Apr 21 - 27, 2008

Oil seeds is a very important crop but oil seeds production of Pakistan is meeting only one third of edible oils requirement of Pakistan, while two third is met through imports.

From being self- sufficient in the past, the country has turned into a major importer of edible oils. Imports of edible oils remain one of the heaviest and unjustifiable burdens on the foreign exchange reserves of the country, which reflects the most inconsistent policy and failure of the past governments in reducing this burden by not exploiting the abundant potentials available in the country to produce oil seeds.

The demand for vegetable ghee extracted from oil seeds has doubled in the last 15 years due to ever increasing population and increase in per capita consumption of vegetable ghee, whereas on the other hand area has declined and production plus yield has remained static. Pakistan has to meet 70 percent of its ever-increasing edible oil demand by spending billions of rupees on its import. It was Rs.0.135 billion in 1970-71, which shot up to Rs.40.53 billion in 1998-99. However, next year i.e. 1999-00 the import bill decreased to Rs.21.40 and in 2000-01 to Rs.19.04 billion but it again rose to as high as Rs.39.28 billion in 2002-03. That is indicative that during last eleven years the import bill increased mainly due to increase in per capita consumption, escalation in prices of edible oils, higher inflation and speedily bulging population. The country is currently a major importer of palm oil.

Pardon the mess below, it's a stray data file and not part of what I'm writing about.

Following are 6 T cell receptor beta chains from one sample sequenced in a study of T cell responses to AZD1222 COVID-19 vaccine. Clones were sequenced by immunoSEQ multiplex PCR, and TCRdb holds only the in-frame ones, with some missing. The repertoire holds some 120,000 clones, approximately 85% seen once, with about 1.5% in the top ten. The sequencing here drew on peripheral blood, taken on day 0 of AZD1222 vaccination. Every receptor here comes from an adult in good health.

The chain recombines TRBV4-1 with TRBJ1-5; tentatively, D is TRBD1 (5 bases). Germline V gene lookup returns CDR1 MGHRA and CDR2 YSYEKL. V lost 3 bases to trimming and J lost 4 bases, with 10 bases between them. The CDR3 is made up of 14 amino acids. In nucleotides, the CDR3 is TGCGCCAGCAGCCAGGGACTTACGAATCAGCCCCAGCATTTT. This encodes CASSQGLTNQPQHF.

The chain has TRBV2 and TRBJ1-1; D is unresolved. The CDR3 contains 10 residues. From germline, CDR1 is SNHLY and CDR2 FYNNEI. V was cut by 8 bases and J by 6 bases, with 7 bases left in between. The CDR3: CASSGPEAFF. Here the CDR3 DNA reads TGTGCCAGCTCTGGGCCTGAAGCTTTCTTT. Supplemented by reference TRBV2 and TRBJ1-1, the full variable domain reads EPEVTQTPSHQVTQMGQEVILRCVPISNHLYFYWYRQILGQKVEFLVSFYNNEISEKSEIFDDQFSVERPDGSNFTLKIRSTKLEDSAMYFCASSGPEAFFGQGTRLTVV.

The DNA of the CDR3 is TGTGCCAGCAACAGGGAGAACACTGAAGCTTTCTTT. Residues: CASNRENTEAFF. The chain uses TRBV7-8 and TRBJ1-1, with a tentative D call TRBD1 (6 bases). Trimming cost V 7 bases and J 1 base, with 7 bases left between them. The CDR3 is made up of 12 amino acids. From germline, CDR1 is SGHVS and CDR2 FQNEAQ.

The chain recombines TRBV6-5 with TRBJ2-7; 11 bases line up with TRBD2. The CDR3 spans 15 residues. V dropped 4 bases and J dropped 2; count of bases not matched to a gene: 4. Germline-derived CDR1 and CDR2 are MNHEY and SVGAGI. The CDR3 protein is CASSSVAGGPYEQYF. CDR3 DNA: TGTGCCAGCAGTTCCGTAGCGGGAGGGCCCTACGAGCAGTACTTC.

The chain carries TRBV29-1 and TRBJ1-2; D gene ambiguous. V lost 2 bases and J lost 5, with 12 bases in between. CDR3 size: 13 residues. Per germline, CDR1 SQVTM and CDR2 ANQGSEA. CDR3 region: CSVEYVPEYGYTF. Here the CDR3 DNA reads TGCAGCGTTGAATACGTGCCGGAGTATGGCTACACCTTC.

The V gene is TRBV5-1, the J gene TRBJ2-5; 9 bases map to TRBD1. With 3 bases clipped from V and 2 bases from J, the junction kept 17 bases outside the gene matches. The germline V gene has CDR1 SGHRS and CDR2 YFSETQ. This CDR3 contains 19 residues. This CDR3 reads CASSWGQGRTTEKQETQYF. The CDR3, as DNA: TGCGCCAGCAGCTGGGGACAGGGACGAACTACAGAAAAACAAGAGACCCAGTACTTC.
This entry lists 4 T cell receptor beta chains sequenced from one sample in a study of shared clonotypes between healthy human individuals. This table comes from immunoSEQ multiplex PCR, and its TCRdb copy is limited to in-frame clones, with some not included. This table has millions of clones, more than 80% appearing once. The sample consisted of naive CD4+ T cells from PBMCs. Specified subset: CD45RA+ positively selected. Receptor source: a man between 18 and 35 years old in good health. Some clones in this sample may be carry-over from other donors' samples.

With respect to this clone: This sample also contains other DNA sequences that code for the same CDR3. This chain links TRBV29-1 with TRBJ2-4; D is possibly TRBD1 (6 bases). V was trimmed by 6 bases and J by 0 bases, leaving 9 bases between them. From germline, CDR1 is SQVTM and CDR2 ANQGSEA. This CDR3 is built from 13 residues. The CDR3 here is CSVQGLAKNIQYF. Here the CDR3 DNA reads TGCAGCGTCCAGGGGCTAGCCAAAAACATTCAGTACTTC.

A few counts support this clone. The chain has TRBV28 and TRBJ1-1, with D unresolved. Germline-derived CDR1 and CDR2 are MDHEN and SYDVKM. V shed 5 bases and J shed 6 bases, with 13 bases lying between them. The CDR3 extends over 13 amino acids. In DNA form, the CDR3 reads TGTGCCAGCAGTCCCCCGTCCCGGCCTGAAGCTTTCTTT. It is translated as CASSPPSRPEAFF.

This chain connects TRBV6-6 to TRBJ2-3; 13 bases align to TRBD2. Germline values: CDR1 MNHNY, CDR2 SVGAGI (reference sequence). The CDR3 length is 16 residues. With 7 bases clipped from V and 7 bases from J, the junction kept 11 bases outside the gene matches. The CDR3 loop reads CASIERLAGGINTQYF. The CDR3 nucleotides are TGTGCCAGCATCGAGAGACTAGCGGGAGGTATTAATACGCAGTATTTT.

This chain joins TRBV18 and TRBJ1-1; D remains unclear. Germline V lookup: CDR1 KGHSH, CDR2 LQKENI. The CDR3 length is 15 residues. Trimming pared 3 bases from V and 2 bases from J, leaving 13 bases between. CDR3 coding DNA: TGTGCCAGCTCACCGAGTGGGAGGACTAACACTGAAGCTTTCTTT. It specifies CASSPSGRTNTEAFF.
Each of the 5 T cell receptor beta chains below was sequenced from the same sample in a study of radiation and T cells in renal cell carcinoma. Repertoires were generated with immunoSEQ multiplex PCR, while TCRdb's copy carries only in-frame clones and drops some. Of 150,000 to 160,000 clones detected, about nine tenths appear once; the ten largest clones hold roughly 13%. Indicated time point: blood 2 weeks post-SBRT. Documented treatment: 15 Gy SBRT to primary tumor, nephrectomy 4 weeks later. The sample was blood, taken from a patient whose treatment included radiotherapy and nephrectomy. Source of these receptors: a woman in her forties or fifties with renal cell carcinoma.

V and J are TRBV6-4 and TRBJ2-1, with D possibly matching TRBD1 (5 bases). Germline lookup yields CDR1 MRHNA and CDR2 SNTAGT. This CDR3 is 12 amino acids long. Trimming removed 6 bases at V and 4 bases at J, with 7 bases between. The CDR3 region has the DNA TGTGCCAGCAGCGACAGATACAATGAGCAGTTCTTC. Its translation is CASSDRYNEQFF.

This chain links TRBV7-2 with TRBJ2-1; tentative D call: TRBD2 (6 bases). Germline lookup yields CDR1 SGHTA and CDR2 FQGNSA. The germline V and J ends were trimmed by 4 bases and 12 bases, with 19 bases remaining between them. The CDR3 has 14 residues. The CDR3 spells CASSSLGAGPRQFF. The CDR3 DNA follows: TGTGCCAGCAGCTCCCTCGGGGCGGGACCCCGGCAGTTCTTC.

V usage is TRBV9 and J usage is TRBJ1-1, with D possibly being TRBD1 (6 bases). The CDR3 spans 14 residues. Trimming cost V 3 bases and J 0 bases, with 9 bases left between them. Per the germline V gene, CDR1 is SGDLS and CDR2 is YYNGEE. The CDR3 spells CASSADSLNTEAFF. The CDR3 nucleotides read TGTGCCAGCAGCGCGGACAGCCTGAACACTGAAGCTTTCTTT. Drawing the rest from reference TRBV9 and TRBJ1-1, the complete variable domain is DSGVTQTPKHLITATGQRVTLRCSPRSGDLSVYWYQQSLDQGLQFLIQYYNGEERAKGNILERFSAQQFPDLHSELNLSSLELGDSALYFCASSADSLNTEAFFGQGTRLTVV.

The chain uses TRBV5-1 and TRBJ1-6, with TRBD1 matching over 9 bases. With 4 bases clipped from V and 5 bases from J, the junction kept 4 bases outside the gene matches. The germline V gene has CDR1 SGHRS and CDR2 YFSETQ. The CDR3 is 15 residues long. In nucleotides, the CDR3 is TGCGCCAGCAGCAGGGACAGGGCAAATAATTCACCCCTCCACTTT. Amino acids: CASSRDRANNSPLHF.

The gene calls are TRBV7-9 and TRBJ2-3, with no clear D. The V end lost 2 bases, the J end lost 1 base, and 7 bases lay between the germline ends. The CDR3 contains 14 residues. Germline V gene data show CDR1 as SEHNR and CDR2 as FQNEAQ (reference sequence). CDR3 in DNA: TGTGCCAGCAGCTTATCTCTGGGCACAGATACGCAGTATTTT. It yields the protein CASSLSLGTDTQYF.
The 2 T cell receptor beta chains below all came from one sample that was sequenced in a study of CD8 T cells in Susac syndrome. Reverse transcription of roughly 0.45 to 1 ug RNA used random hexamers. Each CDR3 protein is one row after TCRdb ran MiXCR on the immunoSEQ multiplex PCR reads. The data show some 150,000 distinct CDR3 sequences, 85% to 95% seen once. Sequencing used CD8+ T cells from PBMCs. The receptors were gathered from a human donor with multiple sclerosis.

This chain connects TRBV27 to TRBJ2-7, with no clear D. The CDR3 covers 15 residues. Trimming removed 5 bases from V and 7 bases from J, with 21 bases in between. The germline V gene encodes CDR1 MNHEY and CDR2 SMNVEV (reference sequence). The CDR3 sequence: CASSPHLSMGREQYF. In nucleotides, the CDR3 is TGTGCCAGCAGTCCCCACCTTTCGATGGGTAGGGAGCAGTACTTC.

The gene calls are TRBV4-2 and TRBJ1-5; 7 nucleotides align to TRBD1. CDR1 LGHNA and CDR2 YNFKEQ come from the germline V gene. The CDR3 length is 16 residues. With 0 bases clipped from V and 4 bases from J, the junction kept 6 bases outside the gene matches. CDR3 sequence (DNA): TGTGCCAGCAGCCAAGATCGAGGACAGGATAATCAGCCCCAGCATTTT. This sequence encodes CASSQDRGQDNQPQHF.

Steps were initiated in 1970's to increase and promote non-traditional oil seeds such as sunflower, safflower and soybean. This strategy has enabled Pakistan to bring significant increase in traditional and nontraditional oil seeds crops. Then in early 80's there has been an effort to increase the production of oil seeds. Sunflower is getting round but soybean and safflower cultivation is declining both in area and production. Encouragingly substantial gains have been achieved in sunflower and canola production. The sailaba lands of Balochistan are being brought under sunflower cultivation.

Traditional crops of rapeseed and mustard, ground nut and sesamum have been the main oil seeds next to the dominant share of cotton seeds. Rapeseed and mustard have shown little varietals improvement and are traditionally grown mainly on relatively poor lands. -







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Source: Agricultural Statistics of Pakistan.

The total availability of edible oils in 2005-06 was 2.905 million tons. The local production stood at 0.793 million tons, which accounts for 27 percent of total availability while remaining 73 percent was made available through imports. During 2006-07 (July to March) local production of edible oils is provisionally estimated at 0.855 million tons.


A study has shown that the Potowar area, which is almost totally dependent upon rain-water, has great potential to bring down the import burden of the country to meet its edible oils demand. For that sake the Potowar area can be declared and dealt as edible zone as rice zone and cotton zone. There is a big contingent of oil seed crops that have virtually proved to be promising in Potowar area including rapeseed, mustard, groundnut. sunflower, sesame and olive.